Funeral services for Mrs. John W. Lancaster, 40, who died at her home here Wednesday morning, were conducted Thursday afternoon at 2 o’clock from the cemetery at Sabbath Home Baptist church, six miles southwest of Supply. The services were in charge of the Rev. A.L. Brown, pastor of the Southport Baptist church.
The death of Mrs. Lancaster, wife of one of Southport’s leading business men, was unexpected. She had been ill only four days.
In addition to the husband, Mrs. Lancaster is survived by three children, John, Victoria, and Jesse Lancaster, four brothers, C.L., R.E., Hubbard and Yates Sellers, all of Brunswick County, and one half-brothers, E. Sellers of Whiteville; four sisters, Mrs. W.J. Sellers, of Supply; Mrs. J.W. Hewett, of Southport; Mrs. J.N. Lancaster, of Supply, and Mrs. B.K. Caison of Southport and one half-sister, Mary Lou Sellers of Whiteville.
Pearl Harbor was bombed by the Japanese on December 7, 1941. Within a few weeks, their son, John, Jr, enlisted in the US Navy, serving throughout WWII. When the war ended, this was published in The State Port Pilot on December 12, 1945, page 3.
John W. Lancaster, Jr., son of Mr. and Mrs. J.W. Lancaster of Southport, was one of the 2,000 high point Navy veterans who arrived in San Francisco the first of this month aboard the USS West Virginia. The West Virginia left Pearl Harbor on November 23rd as a part of the “Magic Carpet” fleet. It is understood that young Lancaster will have received his discharge and return home this week.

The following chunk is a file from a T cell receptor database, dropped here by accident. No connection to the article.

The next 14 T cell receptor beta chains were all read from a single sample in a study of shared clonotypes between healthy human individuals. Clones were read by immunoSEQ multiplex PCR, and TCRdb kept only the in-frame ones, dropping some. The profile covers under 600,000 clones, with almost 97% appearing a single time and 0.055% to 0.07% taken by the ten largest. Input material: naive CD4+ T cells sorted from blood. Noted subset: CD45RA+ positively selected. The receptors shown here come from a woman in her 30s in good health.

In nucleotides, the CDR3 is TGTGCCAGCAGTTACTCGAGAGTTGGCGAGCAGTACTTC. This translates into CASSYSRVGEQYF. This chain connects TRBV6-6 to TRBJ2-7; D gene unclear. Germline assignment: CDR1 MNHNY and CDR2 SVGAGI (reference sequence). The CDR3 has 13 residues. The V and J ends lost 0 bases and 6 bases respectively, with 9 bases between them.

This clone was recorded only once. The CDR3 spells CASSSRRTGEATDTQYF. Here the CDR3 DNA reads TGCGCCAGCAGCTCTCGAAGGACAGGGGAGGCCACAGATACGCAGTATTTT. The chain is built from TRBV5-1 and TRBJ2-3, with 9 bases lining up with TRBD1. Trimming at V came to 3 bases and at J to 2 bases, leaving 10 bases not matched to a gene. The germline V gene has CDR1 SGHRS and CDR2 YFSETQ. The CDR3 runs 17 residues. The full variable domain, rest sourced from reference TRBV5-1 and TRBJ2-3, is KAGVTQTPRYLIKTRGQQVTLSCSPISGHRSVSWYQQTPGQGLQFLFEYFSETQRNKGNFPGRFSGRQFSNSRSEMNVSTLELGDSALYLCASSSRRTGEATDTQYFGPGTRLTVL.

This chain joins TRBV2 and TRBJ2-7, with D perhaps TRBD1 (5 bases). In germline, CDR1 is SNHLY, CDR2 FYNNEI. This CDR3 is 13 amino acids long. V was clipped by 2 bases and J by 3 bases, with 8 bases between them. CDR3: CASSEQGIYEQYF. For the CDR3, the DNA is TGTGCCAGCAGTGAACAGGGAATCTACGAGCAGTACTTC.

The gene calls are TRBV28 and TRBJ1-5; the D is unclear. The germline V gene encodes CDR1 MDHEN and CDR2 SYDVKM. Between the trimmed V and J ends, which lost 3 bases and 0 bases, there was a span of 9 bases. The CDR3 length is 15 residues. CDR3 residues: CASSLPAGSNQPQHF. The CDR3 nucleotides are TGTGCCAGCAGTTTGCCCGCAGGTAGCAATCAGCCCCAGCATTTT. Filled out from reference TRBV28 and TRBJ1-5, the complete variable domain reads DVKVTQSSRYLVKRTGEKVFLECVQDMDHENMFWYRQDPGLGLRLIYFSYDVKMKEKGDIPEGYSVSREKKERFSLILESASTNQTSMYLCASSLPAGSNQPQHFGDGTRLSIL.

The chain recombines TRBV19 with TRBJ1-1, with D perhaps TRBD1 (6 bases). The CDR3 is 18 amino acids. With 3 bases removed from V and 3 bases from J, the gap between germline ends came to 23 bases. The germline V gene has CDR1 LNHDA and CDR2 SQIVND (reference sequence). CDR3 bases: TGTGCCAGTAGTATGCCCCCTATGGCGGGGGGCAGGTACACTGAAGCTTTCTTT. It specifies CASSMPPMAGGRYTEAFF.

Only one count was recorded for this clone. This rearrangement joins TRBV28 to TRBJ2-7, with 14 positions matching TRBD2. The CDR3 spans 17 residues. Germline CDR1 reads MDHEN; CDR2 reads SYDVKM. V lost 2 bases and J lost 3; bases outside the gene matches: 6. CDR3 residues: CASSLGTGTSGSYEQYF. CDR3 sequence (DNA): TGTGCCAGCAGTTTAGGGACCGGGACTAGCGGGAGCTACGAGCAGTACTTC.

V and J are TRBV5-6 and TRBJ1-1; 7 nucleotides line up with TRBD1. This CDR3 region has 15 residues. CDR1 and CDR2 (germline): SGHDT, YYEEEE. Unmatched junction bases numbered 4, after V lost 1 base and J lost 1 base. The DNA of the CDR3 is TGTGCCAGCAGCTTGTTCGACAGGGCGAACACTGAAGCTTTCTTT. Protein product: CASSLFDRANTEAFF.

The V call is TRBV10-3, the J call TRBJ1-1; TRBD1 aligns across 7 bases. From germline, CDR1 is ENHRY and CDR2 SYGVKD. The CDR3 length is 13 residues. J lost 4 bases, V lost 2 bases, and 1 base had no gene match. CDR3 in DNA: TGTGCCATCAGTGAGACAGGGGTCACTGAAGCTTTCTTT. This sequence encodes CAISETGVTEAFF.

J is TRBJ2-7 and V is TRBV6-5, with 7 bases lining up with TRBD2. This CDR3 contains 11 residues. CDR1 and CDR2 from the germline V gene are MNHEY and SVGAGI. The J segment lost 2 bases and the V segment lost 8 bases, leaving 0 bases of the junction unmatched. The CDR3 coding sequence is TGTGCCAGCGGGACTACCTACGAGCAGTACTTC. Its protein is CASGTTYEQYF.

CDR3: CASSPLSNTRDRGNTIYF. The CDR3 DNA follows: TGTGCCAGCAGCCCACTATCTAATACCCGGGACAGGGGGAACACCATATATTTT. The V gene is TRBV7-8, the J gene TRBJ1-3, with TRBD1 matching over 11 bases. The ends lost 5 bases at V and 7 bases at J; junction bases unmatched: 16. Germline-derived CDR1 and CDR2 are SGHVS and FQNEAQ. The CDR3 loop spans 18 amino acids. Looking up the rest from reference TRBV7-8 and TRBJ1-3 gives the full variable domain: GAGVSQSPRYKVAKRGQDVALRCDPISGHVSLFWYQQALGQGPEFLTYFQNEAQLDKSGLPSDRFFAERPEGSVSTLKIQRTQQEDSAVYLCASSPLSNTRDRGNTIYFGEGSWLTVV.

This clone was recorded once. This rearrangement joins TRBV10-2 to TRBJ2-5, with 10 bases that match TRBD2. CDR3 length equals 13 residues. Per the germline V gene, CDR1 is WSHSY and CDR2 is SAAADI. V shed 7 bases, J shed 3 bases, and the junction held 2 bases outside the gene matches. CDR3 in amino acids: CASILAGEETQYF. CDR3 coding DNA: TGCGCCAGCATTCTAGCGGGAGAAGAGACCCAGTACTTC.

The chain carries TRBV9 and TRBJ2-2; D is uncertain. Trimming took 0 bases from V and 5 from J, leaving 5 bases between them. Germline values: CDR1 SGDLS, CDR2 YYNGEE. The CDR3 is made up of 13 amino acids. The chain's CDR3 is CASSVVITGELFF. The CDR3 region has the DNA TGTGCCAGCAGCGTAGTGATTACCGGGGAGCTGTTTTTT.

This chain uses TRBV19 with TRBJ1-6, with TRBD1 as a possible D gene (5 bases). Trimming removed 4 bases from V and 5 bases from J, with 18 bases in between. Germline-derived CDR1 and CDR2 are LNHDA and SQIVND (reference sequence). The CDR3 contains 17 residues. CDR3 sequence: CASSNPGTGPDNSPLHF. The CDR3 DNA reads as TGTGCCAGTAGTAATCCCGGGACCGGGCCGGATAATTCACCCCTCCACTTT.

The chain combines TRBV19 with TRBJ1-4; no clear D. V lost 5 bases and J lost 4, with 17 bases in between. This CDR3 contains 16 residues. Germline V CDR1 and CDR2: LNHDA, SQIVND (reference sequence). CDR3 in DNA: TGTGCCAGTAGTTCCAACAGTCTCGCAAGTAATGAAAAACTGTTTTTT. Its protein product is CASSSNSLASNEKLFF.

Note: At the end of WWII, Operation Magic Carpet was the 14 month operation to return almost 8 million Allied military personnel home. USS West Virginia made three trips from Hawaii to transport veterans home. “High-point” personnel were those first in line for discharge, while “low-point” personnel were the replacements.
On July 3, 1988, at age 92, John William Lancaster, Sr, passed away. The following was published in The Brunswick Beacon, July 7, 1988, page 4-B.
John William Lancaster, Sr.
John William Lancaster, Sr., 92, of Route 1, Supply, died July 3 at his residence.
The funeral was held July 5 in the Brunswick Chapel of Coble Wardsmith Funeral Service, Supply, with Rev. Franklin Myers and Rev. Weston Varnam officiating. Burial was in Sabbath Home Baptist Church Cemetery.
Born in Brunswick County on Oct. 3, 1895, he was the son of the late Jessie L. and Victoria Holden Lancaster. He owned and operated a general mercantile store in the Holden Beach area for many years. He was a World War I U.S. Army veteran, serving in France during the battle for the Hindenburg Line.
Survivors include his wife, Mrs. Susie Clemmons Lancaster of the home; a son, John W. Lancaster Jr. of Supply; three daughters, Mrs. Victoria Aldridge of Southport, Mrs. Jessie Walker of Wilmington and Mrs. Geraldine (Jeri) Hatcher of Supply; 11 grandchildren; 12 great-grandchildren and four step great-great-grandchildren.